Two Indian-American, Indian-origin Individuals Among Latest Class Of Kauffman Fellows

At least two Indian-American and two Indian-origin individuals have been named among the latest Kauffman Fellows class. Santosh Sankar, Shikha Goyal, Shubhang Shankar and Surabhi Nimkar are among the 57 newest members of the Kauffman Fellows global network of Innovation Investors. 

A founding partner at Dynamo Ventures, Sankar has been an early investor in prominent supply chain technology startups like Stord, Gatik AI, and SVT Robotics. Sankar has earlier been at Citigroup in their Global Financial Institutions Group focused on M&A, capital raising and risk securitization. A graduate of Penn State University with a B.S. in finance and minor in information systems management, Sankar started his first company, an I.T. support business, at the tender age of 13. 

Goyal leads Imaginable Futures’ strategy and investments across Africa. Before joining Imaginable Futures and Omidyar Network, she worked at the Children’s Investment Fund Foundation to improve literacy and numeracy for children in India and Sub-Saharan Africa. 

Goyal has 18 years of experience in working across the development and private sectors and is now a board member for Innovation Edge and SPARK Schools and a board observer for SmartStart in South Africa. Goyal, who holds a bachelor’s in electronics engineering from Thapar Institute of Engineering & Technology in India and an M.B.A. from INSEAD France, is also on the steering committee for the Global Schools Forum. 

Shankar is a managing director at Syngenta Group Ventures, the Corporate Venture Capital arm of the Syngenta Group — the world’s leading Agri-inputs conglomerate. In 2017, he joined Syngenta Ventures as an investment manager and became a managing director in 2019. Shankar, whose areas of expertise include agri-fintech, emerging markets, digital and precision technologies and Agri e-commerce, has previously worked for eight years as a management consultant across the Boston Consulting Group and AT Kearney in their respective offices in India. He holds an M.B.A. from the Indian Institute of Management Ahmedabad and a bachelor’s in electrical power engineering from the Indian Institute of Technology Delhi.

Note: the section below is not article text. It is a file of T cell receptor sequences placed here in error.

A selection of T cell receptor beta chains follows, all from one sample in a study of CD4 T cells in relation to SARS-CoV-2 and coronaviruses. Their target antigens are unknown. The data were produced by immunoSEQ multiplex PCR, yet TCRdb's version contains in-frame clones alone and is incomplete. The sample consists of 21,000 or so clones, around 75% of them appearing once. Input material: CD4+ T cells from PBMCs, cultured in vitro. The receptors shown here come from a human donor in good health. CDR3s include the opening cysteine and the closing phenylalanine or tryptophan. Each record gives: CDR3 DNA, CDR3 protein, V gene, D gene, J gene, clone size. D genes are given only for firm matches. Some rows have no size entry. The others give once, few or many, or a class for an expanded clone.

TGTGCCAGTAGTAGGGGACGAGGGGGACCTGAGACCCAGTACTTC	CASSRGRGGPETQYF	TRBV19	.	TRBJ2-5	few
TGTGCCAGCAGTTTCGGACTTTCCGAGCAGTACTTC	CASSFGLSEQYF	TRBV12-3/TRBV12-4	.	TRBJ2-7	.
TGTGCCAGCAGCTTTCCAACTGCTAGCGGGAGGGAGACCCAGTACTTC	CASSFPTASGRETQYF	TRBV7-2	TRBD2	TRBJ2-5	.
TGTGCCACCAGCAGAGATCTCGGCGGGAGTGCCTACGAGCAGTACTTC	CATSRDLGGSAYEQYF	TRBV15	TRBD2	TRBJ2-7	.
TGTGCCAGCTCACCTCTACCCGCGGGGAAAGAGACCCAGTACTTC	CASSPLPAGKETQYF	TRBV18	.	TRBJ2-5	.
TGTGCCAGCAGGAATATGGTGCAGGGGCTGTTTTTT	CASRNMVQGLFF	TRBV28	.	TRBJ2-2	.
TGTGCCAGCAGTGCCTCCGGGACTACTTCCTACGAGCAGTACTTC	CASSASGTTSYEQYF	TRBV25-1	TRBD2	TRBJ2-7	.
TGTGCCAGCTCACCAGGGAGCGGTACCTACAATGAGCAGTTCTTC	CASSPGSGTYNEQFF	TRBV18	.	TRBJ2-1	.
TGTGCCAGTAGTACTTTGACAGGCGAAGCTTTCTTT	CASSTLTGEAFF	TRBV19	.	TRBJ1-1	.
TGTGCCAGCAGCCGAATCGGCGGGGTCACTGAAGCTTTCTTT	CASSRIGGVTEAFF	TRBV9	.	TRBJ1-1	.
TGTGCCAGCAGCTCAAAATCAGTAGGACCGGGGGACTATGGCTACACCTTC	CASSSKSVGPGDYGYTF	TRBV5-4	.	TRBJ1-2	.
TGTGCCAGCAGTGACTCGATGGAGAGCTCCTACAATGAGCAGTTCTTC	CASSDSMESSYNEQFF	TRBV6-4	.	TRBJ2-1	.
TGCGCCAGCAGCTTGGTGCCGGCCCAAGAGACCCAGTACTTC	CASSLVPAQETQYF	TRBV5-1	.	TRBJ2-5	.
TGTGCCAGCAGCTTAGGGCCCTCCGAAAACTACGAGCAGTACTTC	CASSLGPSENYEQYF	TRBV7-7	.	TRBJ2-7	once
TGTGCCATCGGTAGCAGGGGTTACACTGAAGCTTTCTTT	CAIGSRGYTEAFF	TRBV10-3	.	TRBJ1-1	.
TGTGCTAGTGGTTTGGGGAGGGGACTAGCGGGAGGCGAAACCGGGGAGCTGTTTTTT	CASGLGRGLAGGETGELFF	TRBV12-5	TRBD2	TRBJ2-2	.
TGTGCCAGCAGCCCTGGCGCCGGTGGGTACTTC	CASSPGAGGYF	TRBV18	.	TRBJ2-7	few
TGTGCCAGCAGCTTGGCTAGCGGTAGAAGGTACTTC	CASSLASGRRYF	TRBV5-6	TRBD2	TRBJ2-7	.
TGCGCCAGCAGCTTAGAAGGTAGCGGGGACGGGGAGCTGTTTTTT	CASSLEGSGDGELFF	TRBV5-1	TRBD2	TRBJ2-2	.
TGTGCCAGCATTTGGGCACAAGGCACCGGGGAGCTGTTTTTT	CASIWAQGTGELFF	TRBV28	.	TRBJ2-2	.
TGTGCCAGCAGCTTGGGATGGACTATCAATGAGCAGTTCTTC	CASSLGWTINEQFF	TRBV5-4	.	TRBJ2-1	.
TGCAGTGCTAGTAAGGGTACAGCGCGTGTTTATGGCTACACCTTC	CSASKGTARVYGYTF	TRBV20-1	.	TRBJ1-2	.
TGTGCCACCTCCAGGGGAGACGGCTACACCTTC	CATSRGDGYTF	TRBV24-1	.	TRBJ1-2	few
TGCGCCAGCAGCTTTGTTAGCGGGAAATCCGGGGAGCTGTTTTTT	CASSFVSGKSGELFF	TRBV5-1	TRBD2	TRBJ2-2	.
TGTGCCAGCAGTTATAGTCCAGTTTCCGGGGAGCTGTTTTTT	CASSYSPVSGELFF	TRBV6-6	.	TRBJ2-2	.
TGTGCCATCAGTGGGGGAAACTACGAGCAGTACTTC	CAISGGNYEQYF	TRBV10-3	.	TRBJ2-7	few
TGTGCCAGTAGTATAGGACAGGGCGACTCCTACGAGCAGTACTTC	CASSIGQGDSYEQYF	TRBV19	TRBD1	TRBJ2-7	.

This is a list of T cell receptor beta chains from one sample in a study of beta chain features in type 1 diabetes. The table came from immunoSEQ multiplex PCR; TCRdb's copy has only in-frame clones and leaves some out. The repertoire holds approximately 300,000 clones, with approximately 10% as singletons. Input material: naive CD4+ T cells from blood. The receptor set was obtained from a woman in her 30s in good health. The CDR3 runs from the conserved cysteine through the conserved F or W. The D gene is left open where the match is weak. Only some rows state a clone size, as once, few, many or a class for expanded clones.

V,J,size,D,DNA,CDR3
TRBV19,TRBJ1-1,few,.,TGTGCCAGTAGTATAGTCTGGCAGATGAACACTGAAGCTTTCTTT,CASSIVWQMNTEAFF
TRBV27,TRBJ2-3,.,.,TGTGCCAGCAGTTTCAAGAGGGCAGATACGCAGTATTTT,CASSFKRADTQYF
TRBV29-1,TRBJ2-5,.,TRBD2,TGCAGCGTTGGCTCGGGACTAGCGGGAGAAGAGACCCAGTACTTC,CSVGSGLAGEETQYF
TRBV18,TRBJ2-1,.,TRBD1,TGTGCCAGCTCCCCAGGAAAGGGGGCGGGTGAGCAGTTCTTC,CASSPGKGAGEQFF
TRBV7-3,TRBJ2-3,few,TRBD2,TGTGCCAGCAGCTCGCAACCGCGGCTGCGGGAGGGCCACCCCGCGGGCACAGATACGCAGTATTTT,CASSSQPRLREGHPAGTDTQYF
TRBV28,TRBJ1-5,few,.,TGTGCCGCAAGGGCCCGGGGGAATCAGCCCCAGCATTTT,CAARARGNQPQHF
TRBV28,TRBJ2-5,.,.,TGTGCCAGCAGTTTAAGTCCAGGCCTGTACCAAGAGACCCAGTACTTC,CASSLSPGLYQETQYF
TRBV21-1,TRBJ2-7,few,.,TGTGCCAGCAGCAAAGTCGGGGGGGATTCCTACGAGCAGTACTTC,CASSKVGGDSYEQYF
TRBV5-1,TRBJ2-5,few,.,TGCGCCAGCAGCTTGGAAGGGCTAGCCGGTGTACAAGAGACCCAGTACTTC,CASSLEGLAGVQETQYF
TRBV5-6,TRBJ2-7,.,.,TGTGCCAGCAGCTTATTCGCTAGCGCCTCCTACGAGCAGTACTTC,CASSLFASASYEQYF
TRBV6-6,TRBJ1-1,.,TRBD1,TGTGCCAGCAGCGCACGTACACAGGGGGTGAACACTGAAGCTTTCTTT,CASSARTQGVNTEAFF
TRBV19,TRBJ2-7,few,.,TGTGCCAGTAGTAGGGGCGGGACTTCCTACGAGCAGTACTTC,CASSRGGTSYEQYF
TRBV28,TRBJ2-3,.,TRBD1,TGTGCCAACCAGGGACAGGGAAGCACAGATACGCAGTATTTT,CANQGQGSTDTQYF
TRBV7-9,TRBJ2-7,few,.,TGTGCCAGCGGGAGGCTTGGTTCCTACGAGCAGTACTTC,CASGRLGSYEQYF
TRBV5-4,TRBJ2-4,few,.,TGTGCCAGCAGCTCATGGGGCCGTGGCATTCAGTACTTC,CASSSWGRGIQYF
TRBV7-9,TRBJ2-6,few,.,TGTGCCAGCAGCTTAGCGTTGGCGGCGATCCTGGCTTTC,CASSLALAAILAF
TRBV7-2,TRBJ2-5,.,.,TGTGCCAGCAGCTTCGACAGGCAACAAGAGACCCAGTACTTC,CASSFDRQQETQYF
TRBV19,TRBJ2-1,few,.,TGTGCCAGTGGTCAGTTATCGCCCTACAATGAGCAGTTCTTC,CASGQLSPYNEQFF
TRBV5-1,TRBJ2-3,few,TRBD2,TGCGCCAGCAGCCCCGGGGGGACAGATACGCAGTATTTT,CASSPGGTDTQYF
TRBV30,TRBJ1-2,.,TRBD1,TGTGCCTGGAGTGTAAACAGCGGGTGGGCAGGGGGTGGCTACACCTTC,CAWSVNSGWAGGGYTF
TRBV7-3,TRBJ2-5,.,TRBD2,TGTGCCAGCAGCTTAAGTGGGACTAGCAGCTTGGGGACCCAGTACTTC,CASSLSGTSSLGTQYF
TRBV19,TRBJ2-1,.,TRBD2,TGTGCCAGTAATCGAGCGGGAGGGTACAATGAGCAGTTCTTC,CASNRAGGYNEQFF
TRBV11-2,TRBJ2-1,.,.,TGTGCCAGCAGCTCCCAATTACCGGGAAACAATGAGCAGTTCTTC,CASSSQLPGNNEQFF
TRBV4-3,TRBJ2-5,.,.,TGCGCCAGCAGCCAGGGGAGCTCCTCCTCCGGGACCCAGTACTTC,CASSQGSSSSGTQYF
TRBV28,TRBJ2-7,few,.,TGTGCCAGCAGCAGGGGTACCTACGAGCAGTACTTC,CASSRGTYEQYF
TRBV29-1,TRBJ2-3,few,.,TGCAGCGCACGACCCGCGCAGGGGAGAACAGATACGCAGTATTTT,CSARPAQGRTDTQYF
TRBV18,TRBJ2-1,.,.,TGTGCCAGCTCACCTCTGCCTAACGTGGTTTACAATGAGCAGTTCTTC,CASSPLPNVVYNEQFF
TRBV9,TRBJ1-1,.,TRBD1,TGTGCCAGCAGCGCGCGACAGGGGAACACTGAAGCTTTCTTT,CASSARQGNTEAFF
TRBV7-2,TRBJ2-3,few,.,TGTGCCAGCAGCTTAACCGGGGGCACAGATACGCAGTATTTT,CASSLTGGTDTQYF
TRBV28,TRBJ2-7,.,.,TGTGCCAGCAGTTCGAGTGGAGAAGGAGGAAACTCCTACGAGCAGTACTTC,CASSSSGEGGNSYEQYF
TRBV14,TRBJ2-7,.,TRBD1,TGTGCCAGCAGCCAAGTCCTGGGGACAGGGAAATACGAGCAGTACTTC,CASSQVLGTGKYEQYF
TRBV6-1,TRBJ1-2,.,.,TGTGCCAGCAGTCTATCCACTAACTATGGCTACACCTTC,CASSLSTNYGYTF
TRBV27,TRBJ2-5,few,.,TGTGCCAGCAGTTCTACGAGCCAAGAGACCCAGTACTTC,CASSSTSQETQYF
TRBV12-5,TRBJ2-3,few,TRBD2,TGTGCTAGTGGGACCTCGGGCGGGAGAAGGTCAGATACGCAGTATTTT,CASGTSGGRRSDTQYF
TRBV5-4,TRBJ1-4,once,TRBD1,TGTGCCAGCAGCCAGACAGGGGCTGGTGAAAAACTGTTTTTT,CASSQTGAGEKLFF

Nimkar is a principal at a Nigeria-based early-stage investor called GreenHouse Capital, which focuses mainly on the Sub-Saharan Africa and MENA regions. She is involved in G.H.C.’s investment decision-making. 

Nimkar, who has previously backed market champions such as Flutterwave, Helium health, Migo, NowMoney, and Dapi, runs a women entrepreneur acceleration program (GreenHouse Lab) that provides women founders with capital and resources. She went on to co-found a syndicate vehicle that supports under-represented immigrant founders across the globe. She holds a B.A. in economics and finance from Boston University. 

According to the Kauffman Fellows website, “The two-year program is comprised of a structured curriculum presented in seven modules, approximately 3.5 days each, held approximately every quarter. Classes are held in the San Francisco Bay Area, New York City, and other cities which have built innovative entrepreneurial ecosystems such as Los Angeles and London.” 

“Each constantly evolving module explores an essential theme of innovation investing. The seven modules focus on leadership essentials; developing and refining your investment thesis; seeing, picking, and winning the deal; personal brand; board best practices; talent ecosystems; the human dynamic; running the firm as a business; and fundraising. To enrich the curriculum and to add a fresh perspective, additional topics are discussed, such as design thinking, diversity, ethics, social responsibility, and life balance. Some sessions are designed to disrupt comfortable assumptions,” the website added. 

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